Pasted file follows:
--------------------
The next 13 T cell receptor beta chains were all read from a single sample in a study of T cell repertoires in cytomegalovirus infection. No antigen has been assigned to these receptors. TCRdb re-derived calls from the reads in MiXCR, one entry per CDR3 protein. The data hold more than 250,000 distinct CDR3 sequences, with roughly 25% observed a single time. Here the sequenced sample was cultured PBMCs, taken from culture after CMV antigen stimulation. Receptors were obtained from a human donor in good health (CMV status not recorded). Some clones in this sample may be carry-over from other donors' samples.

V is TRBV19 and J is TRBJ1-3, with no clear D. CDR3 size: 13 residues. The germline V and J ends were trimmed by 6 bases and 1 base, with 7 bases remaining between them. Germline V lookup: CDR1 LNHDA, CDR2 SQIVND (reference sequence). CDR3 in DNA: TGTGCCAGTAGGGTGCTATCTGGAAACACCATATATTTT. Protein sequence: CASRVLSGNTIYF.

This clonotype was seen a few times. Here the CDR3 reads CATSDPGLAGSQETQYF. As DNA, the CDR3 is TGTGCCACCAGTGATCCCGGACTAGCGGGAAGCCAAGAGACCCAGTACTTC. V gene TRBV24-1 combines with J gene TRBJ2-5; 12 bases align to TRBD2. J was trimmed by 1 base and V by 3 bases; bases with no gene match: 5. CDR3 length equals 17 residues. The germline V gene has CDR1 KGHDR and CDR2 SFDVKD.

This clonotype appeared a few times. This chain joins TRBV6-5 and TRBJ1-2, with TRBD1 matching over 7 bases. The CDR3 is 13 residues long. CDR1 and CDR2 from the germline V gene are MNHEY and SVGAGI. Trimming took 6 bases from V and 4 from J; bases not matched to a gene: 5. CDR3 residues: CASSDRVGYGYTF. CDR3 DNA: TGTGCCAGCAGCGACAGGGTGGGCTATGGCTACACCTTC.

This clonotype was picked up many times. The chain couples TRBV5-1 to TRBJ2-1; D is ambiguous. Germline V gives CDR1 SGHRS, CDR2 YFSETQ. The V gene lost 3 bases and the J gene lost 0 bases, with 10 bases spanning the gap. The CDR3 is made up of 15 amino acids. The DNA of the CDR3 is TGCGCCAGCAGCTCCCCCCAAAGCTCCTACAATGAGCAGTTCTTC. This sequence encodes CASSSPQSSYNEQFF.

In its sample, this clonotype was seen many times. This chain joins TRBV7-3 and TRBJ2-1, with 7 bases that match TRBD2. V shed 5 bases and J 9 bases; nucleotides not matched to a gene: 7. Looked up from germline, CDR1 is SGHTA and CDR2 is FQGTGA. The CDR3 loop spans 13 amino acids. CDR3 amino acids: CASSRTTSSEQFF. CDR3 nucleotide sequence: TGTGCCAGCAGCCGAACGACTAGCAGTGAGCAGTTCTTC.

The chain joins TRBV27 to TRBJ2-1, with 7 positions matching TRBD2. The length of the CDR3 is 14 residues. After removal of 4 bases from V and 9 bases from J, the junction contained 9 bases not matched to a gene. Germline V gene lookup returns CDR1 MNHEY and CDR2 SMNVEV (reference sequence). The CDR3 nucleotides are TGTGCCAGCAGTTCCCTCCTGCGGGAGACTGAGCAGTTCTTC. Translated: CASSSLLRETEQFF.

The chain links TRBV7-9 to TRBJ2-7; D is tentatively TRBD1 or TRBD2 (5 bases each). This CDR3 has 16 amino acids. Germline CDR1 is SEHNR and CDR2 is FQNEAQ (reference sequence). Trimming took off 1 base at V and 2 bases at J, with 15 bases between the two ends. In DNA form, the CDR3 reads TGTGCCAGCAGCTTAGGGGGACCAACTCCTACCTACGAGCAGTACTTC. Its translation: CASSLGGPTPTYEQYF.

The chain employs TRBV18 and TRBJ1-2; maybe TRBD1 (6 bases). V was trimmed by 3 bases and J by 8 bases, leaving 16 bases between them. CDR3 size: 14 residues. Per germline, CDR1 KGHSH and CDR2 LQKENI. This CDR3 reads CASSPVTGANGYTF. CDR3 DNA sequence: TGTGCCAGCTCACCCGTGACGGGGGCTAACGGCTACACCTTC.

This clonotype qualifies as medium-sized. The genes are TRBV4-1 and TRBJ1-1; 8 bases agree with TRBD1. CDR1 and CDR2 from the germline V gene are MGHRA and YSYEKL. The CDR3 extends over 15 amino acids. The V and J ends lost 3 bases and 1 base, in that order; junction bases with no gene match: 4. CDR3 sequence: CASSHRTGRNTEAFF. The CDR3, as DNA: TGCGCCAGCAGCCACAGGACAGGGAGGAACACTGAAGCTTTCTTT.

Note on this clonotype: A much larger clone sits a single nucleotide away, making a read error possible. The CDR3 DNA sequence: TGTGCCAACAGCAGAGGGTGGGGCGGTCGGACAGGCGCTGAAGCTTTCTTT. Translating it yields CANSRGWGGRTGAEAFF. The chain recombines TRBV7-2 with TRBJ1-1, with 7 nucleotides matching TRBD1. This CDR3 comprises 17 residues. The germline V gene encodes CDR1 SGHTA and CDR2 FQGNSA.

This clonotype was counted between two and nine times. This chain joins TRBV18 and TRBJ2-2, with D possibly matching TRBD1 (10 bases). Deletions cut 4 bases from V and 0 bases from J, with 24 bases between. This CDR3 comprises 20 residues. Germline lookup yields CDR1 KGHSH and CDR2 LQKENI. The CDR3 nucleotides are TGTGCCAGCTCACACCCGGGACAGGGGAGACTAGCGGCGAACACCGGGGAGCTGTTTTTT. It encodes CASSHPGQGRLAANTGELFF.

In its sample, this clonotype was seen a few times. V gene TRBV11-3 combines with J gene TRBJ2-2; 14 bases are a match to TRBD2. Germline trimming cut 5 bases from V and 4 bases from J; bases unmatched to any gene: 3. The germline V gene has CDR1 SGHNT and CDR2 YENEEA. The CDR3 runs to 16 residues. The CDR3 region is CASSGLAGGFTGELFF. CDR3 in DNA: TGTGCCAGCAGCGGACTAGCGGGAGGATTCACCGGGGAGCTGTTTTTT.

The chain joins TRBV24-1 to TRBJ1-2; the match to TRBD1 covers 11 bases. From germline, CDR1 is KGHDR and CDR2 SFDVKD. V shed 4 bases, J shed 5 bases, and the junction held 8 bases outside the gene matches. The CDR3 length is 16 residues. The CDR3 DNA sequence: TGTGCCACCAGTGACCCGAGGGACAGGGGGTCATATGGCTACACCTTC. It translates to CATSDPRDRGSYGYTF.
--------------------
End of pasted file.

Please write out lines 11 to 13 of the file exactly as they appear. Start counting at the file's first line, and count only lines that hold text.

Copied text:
Note on this clonotype: A much larger clone sits a single nucleotide away, making a read error possible. The CDR3 DNA sequence: TGTGCCAACAGCAGAGGGTGGGGCGGTCGGACAGGCGCTGAAGCTTTCTTT. Translating it yields CANSRGWGGRTGAEAFF. The chain recombines TRBV7-2 with TRBJ1-1, with 7 nucleotides matching TRBD1. This CDR3 comprises 17 residues. The germline V gene encodes CDR1 SGHTA and CDR2 FQGNSA.

This clonotype was counted between two and nine times. This chain joins TRBV18 and TRBJ2-2, with D possibly matching TRBD1 (10 bases). Deletions cut 4 bases from V and 0 bases from J, with 24 bases between. This CDR3 comprises 20 residues. Germline lookup yields CDR1 KGHSH and CDR2 LQKENI. The CDR3 nucleotides are TGTGCCAGCTCACACCCGGGACAGGGGAGACTAGCGGCGAACACCGGGGAGCTGTTTTTT. It encodes CASSHPGQGRLAANTGELFF.

In its sample, this clonotype was seen a few times. V gene TRBV11-3 combines with J gene TRBJ2-2; 14 bases are a match to TRBD2. Germline trimming cut 5 bases from V and 4 bases from J; bases unmatched to any gene: 3. The germline V gene has CDR1 SGHNT and CDR2 YENEEA. The CDR3 runs to 16 residues. The CDR3 region is CASSGLAGGFTGELFF. CDR3 in DNA: TGTGCCAGCAGCGGACTAGCGGGAGGATTCACCGGGGAGCTGTTTTTT.